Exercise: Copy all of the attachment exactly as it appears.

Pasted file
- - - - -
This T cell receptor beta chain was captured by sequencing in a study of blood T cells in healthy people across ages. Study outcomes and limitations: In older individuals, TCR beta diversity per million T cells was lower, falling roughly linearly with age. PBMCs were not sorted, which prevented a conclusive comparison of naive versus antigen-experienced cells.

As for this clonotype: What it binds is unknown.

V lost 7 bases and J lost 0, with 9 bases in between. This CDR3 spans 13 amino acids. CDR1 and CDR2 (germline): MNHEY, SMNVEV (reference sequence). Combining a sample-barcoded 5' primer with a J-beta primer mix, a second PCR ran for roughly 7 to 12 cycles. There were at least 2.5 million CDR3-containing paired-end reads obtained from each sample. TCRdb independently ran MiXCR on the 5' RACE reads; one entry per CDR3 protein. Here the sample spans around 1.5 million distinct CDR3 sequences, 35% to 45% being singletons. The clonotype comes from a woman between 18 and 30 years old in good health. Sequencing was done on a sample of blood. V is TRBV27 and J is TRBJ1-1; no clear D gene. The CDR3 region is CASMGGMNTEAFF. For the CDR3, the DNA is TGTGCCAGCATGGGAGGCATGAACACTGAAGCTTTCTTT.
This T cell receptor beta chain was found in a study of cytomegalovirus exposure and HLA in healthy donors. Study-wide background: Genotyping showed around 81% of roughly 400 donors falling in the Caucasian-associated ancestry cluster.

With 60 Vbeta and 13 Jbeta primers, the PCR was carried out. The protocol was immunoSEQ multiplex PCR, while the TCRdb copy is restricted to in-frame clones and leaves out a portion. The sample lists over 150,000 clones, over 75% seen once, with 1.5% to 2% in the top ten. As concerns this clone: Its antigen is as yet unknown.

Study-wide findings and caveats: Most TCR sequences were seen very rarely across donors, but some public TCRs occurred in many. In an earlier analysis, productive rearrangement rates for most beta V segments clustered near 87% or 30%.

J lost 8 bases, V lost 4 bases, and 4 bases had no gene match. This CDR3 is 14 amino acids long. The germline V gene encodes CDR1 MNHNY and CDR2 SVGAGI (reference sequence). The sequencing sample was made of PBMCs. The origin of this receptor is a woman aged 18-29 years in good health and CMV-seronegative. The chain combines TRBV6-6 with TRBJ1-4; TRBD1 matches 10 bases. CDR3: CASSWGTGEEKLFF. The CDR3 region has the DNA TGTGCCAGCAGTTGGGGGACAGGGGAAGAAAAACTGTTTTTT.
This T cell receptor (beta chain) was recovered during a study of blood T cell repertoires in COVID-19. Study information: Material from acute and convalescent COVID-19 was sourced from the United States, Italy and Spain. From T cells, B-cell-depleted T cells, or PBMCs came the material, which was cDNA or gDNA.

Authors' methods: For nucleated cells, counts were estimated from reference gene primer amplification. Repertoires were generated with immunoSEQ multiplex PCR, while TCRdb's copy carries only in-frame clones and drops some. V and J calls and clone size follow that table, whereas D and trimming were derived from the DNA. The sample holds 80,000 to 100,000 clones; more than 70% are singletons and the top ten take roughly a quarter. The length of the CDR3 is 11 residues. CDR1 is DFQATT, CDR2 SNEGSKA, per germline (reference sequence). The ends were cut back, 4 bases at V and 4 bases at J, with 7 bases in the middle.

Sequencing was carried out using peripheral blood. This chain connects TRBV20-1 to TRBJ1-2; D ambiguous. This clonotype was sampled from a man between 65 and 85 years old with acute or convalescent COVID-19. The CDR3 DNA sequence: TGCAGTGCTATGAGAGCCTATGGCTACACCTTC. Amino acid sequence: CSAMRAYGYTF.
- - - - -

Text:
This T cell receptor beta chain was captured by sequencing in a study of blood T cells in healthy people across ages. Study outcomes and limitations: In older individuals, TCR beta diversity per million T cells was lower, falling roughly linearly with age. PBMCs were not sorted, which prevented a conclusive comparison of naive versus antigen-experienced cells.

As for this clonotype: What it binds is unknown.

V lost 7 bases and J lost 0, with 9 bases in between. This CDR3 spans 13 amino acids. CDR1 and CDR2 (germline): MNHEY, SMNVEV (reference sequence). Combining a sample-barcoded 5' primer with a J-beta primer mix, a second PCR ran for roughly 7 to 12 cycles. There were at least 2.5 million CDR3-containing paired-end reads obtained from each sample. TCRdb independently ran MiXCR on the 5' RACE reads; one entry per CDR3 protein. Here the sample spans around 1.5 million distinct CDR3 sequences, 35% to 45% being singletons. The clonotype comes from a woman between 18 and 30 years old in good health. Sequencing was done on a sample of blood. V is TRBV27 and J is TRBJ1-1; no clear D gene. The CDR3 region is CASMGGMNTEAFF. For the CDR3, the DNA is TGTGCCAGCATGGGAGGCATGAACACTGAAGCTTTCTTT.
This T cell receptor beta chain was found in a study of cytomegalovirus exposure and HLA in healthy donors. Study-wide background: Genotyping showed around 81% of roughly 400 donors falling in the Caucasian-associated ancestry cluster.

With 60 Vbeta and 13 Jbeta primers, the PCR was carried out. The protocol was immunoSEQ multiplex PCR, while the TCRdb copy is restricted to in-frame clones and leaves out a portion. The sample lists over 150,000 clones, over 75% seen once, with 1.5% to 2% in the top ten. As concerns this clone: Its antigen is as yet unknown.

Study-wide findings and caveats: Most TCR sequences were seen very rarely across donors, but some public TCRs occurred in many. In an earlier analysis, productive rearrangement rates for most beta V segments clustered near 87% or 30%.

J lost 8 bases, V lost 4 bases, and 4 bases had no gene match. This CDR3 is 14 amino acids long. The germline V gene encodes CDR1 MNHNY and CDR2 SVGAGI (reference sequence). The sequencing sample was made of PBMCs. The origin of this receptor is a woman aged 18-29 years in good health and CMV-seronegative. The chain combines TRBV6-6 with TRBJ1-4; TRBD1 matches 10 bases. CDR3: CASSWGTGEEKLFF. The CDR3 region has the DNA TGTGCCAGCAGTTGGGGGACAGGGGAAGAAAAACTGTTTTTT.
This T cell receptor (beta chain) was recovered during a study of blood T cell repertoires in COVID-19. Study information: Material from acute and convalescent COVID-19 was sourced from the United States, Italy and Spain. From T cells, B-cell-depleted T cells, or PBMCs came the material, which was cDNA or gDNA.

Authors' methods: For nucleated cells, counts were estimated from reference gene primer amplification. Repertoires were generated with immunoSEQ multiplex PCR, while TCRdb's copy carries only in-frame clones and drops some. V and J calls and clone size follow that table, whereas D and trimming were derived from the DNA. The sample holds 80,000 to 100,000 clones; more than 70% are singletons and the top ten take roughly a quarter. The length of the CDR3 is 11 residues. CDR1 is DFQATT, CDR2 SNEGSKA, per germline (reference sequence). The ends were cut back, 4 bases at V and 4 bases at J, with 7 bases in the middle.

Sequencing was carried out using peripheral blood. This chain connects TRBV20-1 to TRBJ1-2; D ambiguous. This clonotype was sampled from a man between 65 and 85 years old with acute or convalescent COVID-19. The CDR3 DNA sequence: TGCAGTGCTATGAGAGCCTATGGCTACACCTTC. Amino acid sequence: CSAMRAYGYTF.